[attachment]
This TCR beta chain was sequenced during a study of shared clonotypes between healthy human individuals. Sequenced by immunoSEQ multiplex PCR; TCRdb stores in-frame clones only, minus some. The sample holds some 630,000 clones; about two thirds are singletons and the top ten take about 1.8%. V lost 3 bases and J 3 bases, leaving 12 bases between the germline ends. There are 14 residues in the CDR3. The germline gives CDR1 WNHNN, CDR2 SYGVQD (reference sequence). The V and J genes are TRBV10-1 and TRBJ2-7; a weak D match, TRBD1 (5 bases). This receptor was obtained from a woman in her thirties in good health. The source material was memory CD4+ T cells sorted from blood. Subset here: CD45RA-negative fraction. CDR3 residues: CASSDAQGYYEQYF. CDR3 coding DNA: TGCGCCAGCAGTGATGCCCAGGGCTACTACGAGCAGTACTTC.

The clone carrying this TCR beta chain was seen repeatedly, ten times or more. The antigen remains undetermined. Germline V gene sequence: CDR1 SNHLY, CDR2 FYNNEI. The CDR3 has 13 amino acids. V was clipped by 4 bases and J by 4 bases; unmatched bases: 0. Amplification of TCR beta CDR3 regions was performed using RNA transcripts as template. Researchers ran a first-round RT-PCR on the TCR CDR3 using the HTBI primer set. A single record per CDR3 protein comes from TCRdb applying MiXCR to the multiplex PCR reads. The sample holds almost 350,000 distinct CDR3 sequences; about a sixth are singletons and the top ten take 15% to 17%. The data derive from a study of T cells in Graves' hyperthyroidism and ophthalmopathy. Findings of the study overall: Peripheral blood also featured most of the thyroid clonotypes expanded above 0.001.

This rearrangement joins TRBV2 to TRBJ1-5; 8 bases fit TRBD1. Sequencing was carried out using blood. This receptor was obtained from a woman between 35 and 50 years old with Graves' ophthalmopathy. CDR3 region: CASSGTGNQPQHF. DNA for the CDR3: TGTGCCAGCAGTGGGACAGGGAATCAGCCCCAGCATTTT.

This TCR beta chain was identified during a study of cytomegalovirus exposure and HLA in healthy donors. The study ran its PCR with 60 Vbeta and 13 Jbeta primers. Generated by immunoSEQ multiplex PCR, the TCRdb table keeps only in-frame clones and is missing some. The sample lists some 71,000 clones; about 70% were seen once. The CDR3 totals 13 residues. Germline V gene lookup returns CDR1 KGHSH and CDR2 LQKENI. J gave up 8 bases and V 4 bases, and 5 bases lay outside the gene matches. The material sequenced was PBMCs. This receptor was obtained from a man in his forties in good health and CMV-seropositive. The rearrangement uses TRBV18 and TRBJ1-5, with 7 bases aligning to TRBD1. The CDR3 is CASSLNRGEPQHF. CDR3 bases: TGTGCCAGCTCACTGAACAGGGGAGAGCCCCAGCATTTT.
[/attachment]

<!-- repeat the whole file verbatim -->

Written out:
This TCR beta chain was sequenced during a study of shared clonotypes between healthy human individuals. Sequenced by immunoSEQ multiplex PCR; TCRdb stores in-frame clones only, minus some. The sample holds some 630,000 clones; about two thirds are singletons and the top ten take about 1.8%. V lost 3 bases and J 3 bases, leaving 12 bases between the germline ends. There are 14 residues in the CDR3. The germline gives CDR1 WNHNN, CDR2 SYGVQD (reference sequence). The V and J genes are TRBV10-1 and TRBJ2-7; a weak D match, TRBD1 (5 bases). This receptor was obtained from a woman in her thirties in good health. The source material was memory CD4+ T cells sorted from blood. Subset here: CD45RA-negative fraction. CDR3 residues: CASSDAQGYYEQYF. CDR3 coding DNA: TGCGCCAGCAGTGATGCCCAGGGCTACTACGAGCAGTACTTC.

The clone carrying this TCR beta chain was seen repeatedly, ten times or more. The antigen remains undetermined. Germline V gene sequence: CDR1 SNHLY, CDR2 FYNNEI. The CDR3 has 13 amino acids. V was clipped by 4 bases and J by 4 bases; unmatched bases: 0. Amplification of TCR beta CDR3 regions was performed using RNA transcripts as template. Researchers ran a first-round RT-PCR on the TCR CDR3 using the HTBI primer set. A single record per CDR3 protein comes from TCRdb applying MiXCR to the multiplex PCR reads. The sample holds almost 350,000 distinct CDR3 sequences; about a sixth are singletons and the top ten take 15% to 17%. The data derive from a study of T cells in Graves' hyperthyroidism and ophthalmopathy. Findings of the study overall: Peripheral blood also featured most of the thyroid clonotypes expanded above 0.001.

This rearrangement joins TRBV2 to TRBJ1-5; 8 bases fit TRBD1. Sequencing was carried out using blood. This receptor was obtained from a woman between 35 and 50 years old with Graves' ophthalmopathy. CDR3 region: CASSGTGNQPQHF. DNA for the CDR3: TGTGCCAGCAGTGGGACAGGGAATCAGCCCCAGCATTTT.

This TCR beta chain was identified during a study of cytomegalovirus exposure and HLA in healthy donors. The study ran its PCR with 60 Vbeta and 13 Jbeta primers. Generated by immunoSEQ multiplex PCR, the TCRdb table keeps only in-frame clones and is missing some. The sample lists some 71,000 clones; about 70% were seen once. The CDR3 totals 13 residues. Germline V gene lookup returns CDR1 KGHSH and CDR2 LQKENI. J gave up 8 bases and V 4 bases, and 5 bases lay outside the gene matches. The material sequenced was PBMCs. This receptor was obtained from a man in his forties in good health and CMV-seropositive. The rearrangement uses TRBV18 and TRBJ1-5, with 7 bases aligning to TRBD1. The CDR3 is CASSLNRGEPQHF. CDR3 bases: TGTGCCAGCTCACTGAACAGGGGAGAGCCCCAGCATTTT.